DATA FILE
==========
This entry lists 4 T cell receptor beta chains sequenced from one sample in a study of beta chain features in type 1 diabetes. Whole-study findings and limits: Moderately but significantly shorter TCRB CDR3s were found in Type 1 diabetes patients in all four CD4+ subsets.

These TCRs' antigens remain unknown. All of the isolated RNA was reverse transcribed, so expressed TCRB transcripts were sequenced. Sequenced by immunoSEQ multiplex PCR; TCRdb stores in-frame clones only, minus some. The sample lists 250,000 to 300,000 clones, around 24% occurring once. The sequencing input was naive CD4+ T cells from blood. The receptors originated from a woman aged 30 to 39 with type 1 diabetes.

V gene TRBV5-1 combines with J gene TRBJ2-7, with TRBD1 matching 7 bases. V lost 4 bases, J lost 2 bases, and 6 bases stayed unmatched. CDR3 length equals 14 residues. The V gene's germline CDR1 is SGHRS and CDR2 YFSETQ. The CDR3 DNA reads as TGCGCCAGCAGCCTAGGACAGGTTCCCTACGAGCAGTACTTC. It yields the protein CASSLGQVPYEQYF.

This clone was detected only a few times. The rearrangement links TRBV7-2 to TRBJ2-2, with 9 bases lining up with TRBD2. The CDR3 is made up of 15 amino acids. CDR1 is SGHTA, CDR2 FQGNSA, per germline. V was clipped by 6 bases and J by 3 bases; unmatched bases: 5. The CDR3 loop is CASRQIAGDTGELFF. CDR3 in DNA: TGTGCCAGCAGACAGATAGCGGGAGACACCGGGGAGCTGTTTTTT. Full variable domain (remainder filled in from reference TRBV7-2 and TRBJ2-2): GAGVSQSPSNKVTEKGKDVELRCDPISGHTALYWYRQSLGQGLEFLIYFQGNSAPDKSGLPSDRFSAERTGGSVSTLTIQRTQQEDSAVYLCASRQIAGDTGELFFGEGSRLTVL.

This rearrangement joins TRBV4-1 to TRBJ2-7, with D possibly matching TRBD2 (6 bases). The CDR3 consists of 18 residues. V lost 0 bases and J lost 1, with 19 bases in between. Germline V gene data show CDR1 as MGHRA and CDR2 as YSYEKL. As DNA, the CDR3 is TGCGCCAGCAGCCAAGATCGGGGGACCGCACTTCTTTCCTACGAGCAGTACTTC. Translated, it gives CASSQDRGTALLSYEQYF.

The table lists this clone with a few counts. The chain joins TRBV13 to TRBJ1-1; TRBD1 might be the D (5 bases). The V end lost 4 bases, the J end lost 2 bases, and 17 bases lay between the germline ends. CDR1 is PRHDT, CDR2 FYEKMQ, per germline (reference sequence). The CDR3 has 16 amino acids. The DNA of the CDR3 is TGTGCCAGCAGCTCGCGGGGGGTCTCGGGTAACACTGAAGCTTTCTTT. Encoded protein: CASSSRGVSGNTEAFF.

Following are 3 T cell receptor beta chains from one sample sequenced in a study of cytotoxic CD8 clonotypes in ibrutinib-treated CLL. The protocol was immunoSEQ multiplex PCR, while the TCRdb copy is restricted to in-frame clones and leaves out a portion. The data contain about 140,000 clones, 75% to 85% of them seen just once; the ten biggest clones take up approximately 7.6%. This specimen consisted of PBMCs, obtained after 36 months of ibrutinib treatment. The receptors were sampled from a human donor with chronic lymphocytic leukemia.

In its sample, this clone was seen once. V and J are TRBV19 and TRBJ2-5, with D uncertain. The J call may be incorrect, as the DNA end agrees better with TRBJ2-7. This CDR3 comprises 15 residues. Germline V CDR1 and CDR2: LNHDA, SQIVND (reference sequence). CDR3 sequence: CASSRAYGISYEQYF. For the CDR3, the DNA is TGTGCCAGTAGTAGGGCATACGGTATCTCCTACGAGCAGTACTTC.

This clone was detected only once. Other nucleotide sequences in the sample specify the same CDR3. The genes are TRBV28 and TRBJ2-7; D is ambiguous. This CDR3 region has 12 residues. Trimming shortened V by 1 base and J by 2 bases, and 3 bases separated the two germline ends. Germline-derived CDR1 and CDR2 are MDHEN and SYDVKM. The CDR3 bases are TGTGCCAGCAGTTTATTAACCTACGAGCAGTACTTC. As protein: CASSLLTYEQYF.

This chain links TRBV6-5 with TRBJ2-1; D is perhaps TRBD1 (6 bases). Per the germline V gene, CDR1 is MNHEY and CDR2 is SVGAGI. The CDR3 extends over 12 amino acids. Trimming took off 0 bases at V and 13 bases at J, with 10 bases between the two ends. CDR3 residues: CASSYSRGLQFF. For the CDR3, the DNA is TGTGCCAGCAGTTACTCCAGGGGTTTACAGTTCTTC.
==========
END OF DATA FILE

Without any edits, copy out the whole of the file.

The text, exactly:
This entry lists 4 T cell receptor beta chains sequenced from one sample in a study of beta chain features in type 1 diabetes. Whole-study findings and limits: Moderately but significantly shorter TCRB CDR3s were found in Type 1 diabetes patients in all four CD4+ subsets.

These TCRs' antigens remain unknown. All of the isolated RNA was reverse transcribed, so expressed TCRB transcripts were sequenced. Sequenced by immunoSEQ multiplex PCR; TCRdb stores in-frame clones only, minus some. The sample lists 250,000 to 300,000 clones, around 24% occurring once. The sequencing input was naive CD4+ T cells from blood. The receptors originated from a woman aged 30 to 39 with type 1 diabetes.

V gene TRBV5-1 combines with J gene TRBJ2-7, with TRBD1 matching 7 bases. V lost 4 bases, J lost 2 bases, and 6 bases stayed unmatched. CDR3 length equals 14 residues. The V gene's germline CDR1 is SGHRS and CDR2 YFSETQ. The CDR3 DNA reads as TGCGCCAGCAGCCTAGGACAGGTTCCCTACGAGCAGTACTTC. It yields the protein CASSLGQVPYEQYF.

This clone was detected only a few times. The rearrangement links TRBV7-2 to TRBJ2-2, with 9 bases lining up with TRBD2. The CDR3 is made up of 15 amino acids. CDR1 is SGHTA, CDR2 FQGNSA, per germline. V was clipped by 6 bases and J by 3 bases; unmatched bases: 5. The CDR3 loop is CASRQIAGDTGELFF. CDR3 in DNA: TGTGCCAGCAGACAGATAGCGGGAGACACCGGGGAGCTGTTTTTT. Full variable domain (remainder filled in from reference TRBV7-2 and TRBJ2-2): GAGVSQSPSNKVTEKGKDVELRCDPISGHTALYWYRQSLGQGLEFLIYFQGNSAPDKSGLPSDRFSAERTGGSVSTLTIQRTQQEDSAVYLCASRQIAGDTGELFFGEGSRLTVL.

This rearrangement joins TRBV4-1 to TRBJ2-7, with D possibly matching TRBD2 (6 bases). The CDR3 consists of 18 residues. V lost 0 bases and J lost 1, with 19 bases in between. Germline V gene data show CDR1 as MGHRA and CDR2 as YSYEKL. As DNA, the CDR3 is TGCGCCAGCAGCCAAGATCGGGGGACCGCACTTCTTTCCTACGAGCAGTACTTC. Translated, it gives CASSQDRGTALLSYEQYF.

The table lists this clone with a few counts. The chain joins TRBV13 to TRBJ1-1; TRBD1 might be the D (5 bases). The V end lost 4 bases, the J end lost 2 bases, and 17 bases lay between the germline ends. CDR1 is PRHDT, CDR2 FYEKMQ, per germline (reference sequence). The CDR3 has 16 amino acids. The DNA of the CDR3 is TGTGCCAGCAGCTCGCGGGGGGTCTCGGGTAACACTGAAGCTTTCTTT. Encoded protein: CASSSRGVSGNTEAFF.

Following are 3 T cell receptor beta chains from one sample sequenced in a study of cytotoxic CD8 clonotypes in ibrutinib-treated CLL. The protocol was immunoSEQ multiplex PCR, while the TCRdb copy is restricted to in-frame clones and leaves out a portion. The data contain about 140,000 clones, 75% to 85% of them seen just once; the ten biggest clones take up approximately 7.6%. This specimen consisted of PBMCs, obtained after 36 months of ibrutinib treatment. The receptors were sampled from a human donor with chronic lymphocytic leukemia.

In its sample, this clone was seen once. V and J are TRBV19 and TRBJ2-5, with D uncertain. The J call may be incorrect, as the DNA end agrees better with TRBJ2-7. This CDR3 comprises 15 residues. Germline V CDR1 and CDR2: LNHDA, SQIVND (reference sequence). CDR3 sequence: CASSRAYGISYEQYF. For the CDR3, the DNA is TGTGCCAGTAGTAGGGCATACGGTATCTCCTACGAGCAGTACTTC.

This clone was detected only once. Other nucleotide sequences in the sample specify the same CDR3. The genes are TRBV28 and TRBJ2-7; D is ambiguous. This CDR3 region has 12 residues. Trimming shortened V by 1 base and J by 2 bases, and 3 bases separated the two germline ends. Germline-derived CDR1 and CDR2 are MDHEN and SYDVKM. The CDR3 bases are TGTGCCAGCAGTTTATTAACCTACGAGCAGTACTTC. As protein: CASSLLTYEQYF.

This chain links TRBV6-5 with TRBJ2-1; D is perhaps TRBD1 (6 bases). Per the germline V gene, CDR1 is MNHEY and CDR2 is SVGAGI. The CDR3 extends over 12 amino acids. Trimming took off 0 bases at V and 13 bases at J, with 10 bases between the two ends. CDR3 residues: CASSYSRGLQFF. For the CDR3, the DNA is TGTGCCAGCAGTTACTCCAGGGGTTTACAGTTCTTC.